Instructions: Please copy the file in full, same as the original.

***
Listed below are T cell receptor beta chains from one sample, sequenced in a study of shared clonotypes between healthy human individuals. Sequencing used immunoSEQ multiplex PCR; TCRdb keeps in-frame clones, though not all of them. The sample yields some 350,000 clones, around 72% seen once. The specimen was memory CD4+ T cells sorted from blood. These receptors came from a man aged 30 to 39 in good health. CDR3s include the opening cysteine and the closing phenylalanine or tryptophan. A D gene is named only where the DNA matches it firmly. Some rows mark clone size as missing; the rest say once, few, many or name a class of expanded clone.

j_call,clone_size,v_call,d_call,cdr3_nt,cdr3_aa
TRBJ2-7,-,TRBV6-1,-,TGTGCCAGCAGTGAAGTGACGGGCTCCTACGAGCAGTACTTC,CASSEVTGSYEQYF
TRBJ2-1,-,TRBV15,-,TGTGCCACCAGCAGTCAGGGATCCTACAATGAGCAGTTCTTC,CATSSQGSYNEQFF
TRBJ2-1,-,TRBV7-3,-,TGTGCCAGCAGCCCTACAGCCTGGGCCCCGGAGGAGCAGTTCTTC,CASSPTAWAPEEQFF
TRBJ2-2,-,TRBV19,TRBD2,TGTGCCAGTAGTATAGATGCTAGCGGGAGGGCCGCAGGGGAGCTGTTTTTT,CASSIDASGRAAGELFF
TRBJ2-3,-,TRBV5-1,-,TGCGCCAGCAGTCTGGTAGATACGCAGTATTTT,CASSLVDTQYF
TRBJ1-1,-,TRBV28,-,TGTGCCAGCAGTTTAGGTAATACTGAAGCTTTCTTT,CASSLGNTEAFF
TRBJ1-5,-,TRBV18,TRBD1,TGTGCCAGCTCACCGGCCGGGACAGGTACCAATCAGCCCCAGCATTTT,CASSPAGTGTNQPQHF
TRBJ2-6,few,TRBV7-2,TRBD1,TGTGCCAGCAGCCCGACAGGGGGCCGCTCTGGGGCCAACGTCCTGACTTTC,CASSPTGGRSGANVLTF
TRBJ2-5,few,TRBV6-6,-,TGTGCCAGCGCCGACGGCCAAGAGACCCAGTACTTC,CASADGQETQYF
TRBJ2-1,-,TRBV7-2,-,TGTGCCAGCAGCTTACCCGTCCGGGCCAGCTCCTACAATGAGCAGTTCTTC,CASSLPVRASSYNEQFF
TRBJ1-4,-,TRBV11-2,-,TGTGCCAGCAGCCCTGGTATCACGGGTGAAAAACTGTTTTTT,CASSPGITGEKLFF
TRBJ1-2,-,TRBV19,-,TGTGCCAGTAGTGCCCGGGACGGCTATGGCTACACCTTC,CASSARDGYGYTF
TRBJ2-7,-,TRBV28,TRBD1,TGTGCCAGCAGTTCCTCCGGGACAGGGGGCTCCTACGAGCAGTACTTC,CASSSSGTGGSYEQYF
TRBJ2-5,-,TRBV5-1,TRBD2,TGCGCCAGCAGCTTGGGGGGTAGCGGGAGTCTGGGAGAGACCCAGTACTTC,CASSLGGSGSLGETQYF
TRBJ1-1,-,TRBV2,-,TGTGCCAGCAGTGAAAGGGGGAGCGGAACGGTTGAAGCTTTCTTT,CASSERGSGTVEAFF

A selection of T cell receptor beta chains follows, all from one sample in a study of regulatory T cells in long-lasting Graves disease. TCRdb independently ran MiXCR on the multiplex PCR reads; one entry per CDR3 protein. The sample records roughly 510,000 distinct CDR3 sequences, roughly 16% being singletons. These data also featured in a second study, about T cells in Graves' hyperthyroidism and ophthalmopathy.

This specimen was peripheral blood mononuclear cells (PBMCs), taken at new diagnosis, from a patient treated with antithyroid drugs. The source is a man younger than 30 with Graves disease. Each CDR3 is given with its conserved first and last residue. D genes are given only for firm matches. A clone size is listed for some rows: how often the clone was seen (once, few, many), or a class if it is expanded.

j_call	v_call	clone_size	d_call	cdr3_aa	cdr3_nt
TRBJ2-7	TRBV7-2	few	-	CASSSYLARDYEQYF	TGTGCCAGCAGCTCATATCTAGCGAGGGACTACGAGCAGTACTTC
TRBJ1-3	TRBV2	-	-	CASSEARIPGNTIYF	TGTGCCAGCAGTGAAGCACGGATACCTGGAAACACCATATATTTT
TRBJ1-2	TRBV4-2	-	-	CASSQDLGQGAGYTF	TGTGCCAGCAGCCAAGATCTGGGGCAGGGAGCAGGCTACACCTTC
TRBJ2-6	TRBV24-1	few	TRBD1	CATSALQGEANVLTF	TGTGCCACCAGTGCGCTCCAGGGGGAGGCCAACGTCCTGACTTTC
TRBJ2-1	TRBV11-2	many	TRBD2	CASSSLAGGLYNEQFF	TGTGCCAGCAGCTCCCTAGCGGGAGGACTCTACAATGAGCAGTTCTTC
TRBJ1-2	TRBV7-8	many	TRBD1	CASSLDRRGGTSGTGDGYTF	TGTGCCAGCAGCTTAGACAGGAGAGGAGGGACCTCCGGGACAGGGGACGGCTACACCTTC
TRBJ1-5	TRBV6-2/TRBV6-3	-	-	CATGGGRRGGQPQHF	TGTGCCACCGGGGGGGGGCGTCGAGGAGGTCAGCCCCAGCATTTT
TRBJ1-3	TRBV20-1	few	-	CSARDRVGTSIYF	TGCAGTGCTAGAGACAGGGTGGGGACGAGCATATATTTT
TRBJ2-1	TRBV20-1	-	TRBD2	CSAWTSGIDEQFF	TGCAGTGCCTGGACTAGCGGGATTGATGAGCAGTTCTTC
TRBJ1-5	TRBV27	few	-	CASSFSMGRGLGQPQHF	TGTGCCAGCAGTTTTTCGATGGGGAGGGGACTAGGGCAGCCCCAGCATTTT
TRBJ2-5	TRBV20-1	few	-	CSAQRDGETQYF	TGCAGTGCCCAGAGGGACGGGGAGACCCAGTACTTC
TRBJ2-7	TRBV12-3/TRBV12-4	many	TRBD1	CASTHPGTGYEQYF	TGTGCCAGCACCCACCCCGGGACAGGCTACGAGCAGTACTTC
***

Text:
Listed below are T cell receptor beta chains from one sample, sequenced in a study of shared clonotypes between healthy human individuals. Sequencing used immunoSEQ multiplex PCR; TCRdb keeps in-frame clones, though not all of them. The sample yields some 350,000 clones, around 72% seen once. The specimen was memory CD4+ T cells sorted from blood. These receptors came from a man aged 30 to 39 in good health. CDR3s include the opening cysteine and the closing phenylalanine or tryptophan. A D gene is named only where the DNA matches it firmly. Some rows mark clone size as missing; the rest say once, few, many or name a class of expanded clone.

j_call,clone_size,v_call,d_call,cdr3_nt,cdr3_aa
TRBJ2-7,-,TRBV6-1,-,TGTGCCAGCAGTGAAGTGACGGGCTCCTACGAGCAGTACTTC,CASSEVTGSYEQYF
TRBJ2-1,-,TRBV15,-,TGTGCCACCAGCAGTCAGGGATCCTACAATGAGCAGTTCTTC,CATSSQGSYNEQFF
TRBJ2-1,-,TRBV7-3,-,TGTGCCAGCAGCCCTACAGCCTGGGCCCCGGAGGAGCAGTTCTTC,CASSPTAWAPEEQFF
TRBJ2-2,-,TRBV19,TRBD2,TGTGCCAGTAGTATAGATGCTAGCGGGAGGGCCGCAGGGGAGCTGTTTTTT,CASSIDASGRAAGELFF
TRBJ2-3,-,TRBV5-1,-,TGCGCCAGCAGTCTGGTAGATACGCAGTATTTT,CASSLVDTQYF
TRBJ1-1,-,TRBV28,-,TGTGCCAGCAGTTTAGGTAATACTGAAGCTTTCTTT,CASSLGNTEAFF
TRBJ1-5,-,TRBV18,TRBD1,TGTGCCAGCTCACCGGCCGGGACAGGTACCAATCAGCCCCAGCATTTT,CASSPAGTGTNQPQHF
TRBJ2-6,few,TRBV7-2,TRBD1,TGTGCCAGCAGCCCGACAGGGGGCCGCTCTGGGGCCAACGTCCTGACTTTC,CASSPTGGRSGANVLTF
TRBJ2-5,few,TRBV6-6,-,TGTGCCAGCGCCGACGGCCAAGAGACCCAGTACTTC,CASADGQETQYF
TRBJ2-1,-,TRBV7-2,-,TGTGCCAGCAGCTTACCCGTCCGGGCCAGCTCCTACAATGAGCAGTTCTTC,CASSLPVRASSYNEQFF
TRBJ1-4,-,TRBV11-2,-,TGTGCCAGCAGCCCTGGTATCACGGGTGAAAAACTGTTTTTT,CASSPGITGEKLFF
TRBJ1-2,-,TRBV19,-,TGTGCCAGTAGTGCCCGGGACGGCTATGGCTACACCTTC,CASSARDGYGYTF
TRBJ2-7,-,TRBV28,TRBD1,TGTGCCAGCAGTTCCTCCGGGACAGGGGGCTCCTACGAGCAGTACTTC,CASSSSGTGGSYEQYF
TRBJ2-5,-,TRBV5-1,TRBD2,TGCGCCAGCAGCTTGGGGGGTAGCGGGAGTCTGGGAGAGACCCAGTACTTC,CASSLGGSGSLGETQYF
TRBJ1-1,-,TRBV2,-,TGTGCCAGCAGTGAAAGGGGGAGCGGAACGGTTGAAGCTTTCTTT,CASSERGSGTVEAFF

A selection of T cell receptor beta chains follows, all from one sample in a study of regulatory T cells in long-lasting Graves disease. TCRdb independently ran MiXCR on the multiplex PCR reads; one entry per CDR3 protein. The sample records roughly 510,000 distinct CDR3 sequences, roughly 16% being singletons. These data also featured in a second study, about T cells in Graves' hyperthyroidism and ophthalmopathy.

This specimen was peripheral blood mononuclear cells (PBMCs), taken at new diagnosis, from a patient treated with antithyroid drugs. The source is a man younger than 30 with Graves disease. Each CDR3 is given with its conserved first and last residue. D genes are given only for firm matches. A clone size is listed for some rows: how often the clone was seen (once, few, many), or a class if it is expanded.

j_call	v_call	clone_size	d_call	cdr3_aa	cdr3_nt
TRBJ2-7	TRBV7-2	few	-	CASSSYLARDYEQYF	TGTGCCAGCAGCTCATATCTAGCGAGGGACTACGAGCAGTACTTC
TRBJ1-3	TRBV2	-	-	CASSEARIPGNTIYF	TGTGCCAGCAGTGAAGCACGGATACCTGGAAACACCATATATTTT
TRBJ1-2	TRBV4-2	-	-	CASSQDLGQGAGYTF	TGTGCCAGCAGCCAAGATCTGGGGCAGGGAGCAGGCTACACCTTC
TRBJ2-6	TRBV24-1	few	TRBD1	CATSALQGEANVLTF	TGTGCCACCAGTGCGCTCCAGGGGGAGGCCAACGTCCTGACTTTC
TRBJ2-1	TRBV11-2	many	TRBD2	CASSSLAGGLYNEQFF	TGTGCCAGCAGCTCCCTAGCGGGAGGACTCTACAATGAGCAGTTCTTC
TRBJ1-2	TRBV7-8	many	TRBD1	CASSLDRRGGTSGTGDGYTF	TGTGCCAGCAGCTTAGACAGGAGAGGAGGGACCTCCGGGACAGGGGACGGCTACACCTTC
TRBJ1-5	TRBV6-2/TRBV6-3	-	-	CATGGGRRGGQPQHF	TGTGCCACCGGGGGGGGGCGTCGAGGAGGTCAGCCCCAGCATTTT
TRBJ1-3	TRBV20-1	few	-	CSARDRVGTSIYF	TGCAGTGCTAGAGACAGGGTGGGGACGAGCATATATTTT
TRBJ2-1	TRBV20-1	-	TRBD2	CSAWTSGIDEQFF	TGCAGTGCCTGGACTAGCGGGATTGATGAGCAGTTCTTC
TRBJ1-5	TRBV27	few	-	CASSFSMGRGLGQPQHF	TGTGCCAGCAGTTTTTCGATGGGGAGGGGACTAGGGCAGCCCCAGCATTTT
TRBJ2-5	TRBV20-1	few	-	CSAQRDGETQYF	TGCAGTGCCCAGAGGGACGGGGAGACCCAGTACTTC
TRBJ2-7	TRBV12-3/TRBV12-4	many	TRBD1	CASTHPGTGYEQYF	TGTGCCAGCACCCACCCCGGGACAGGCTACGAGCAGTACTTC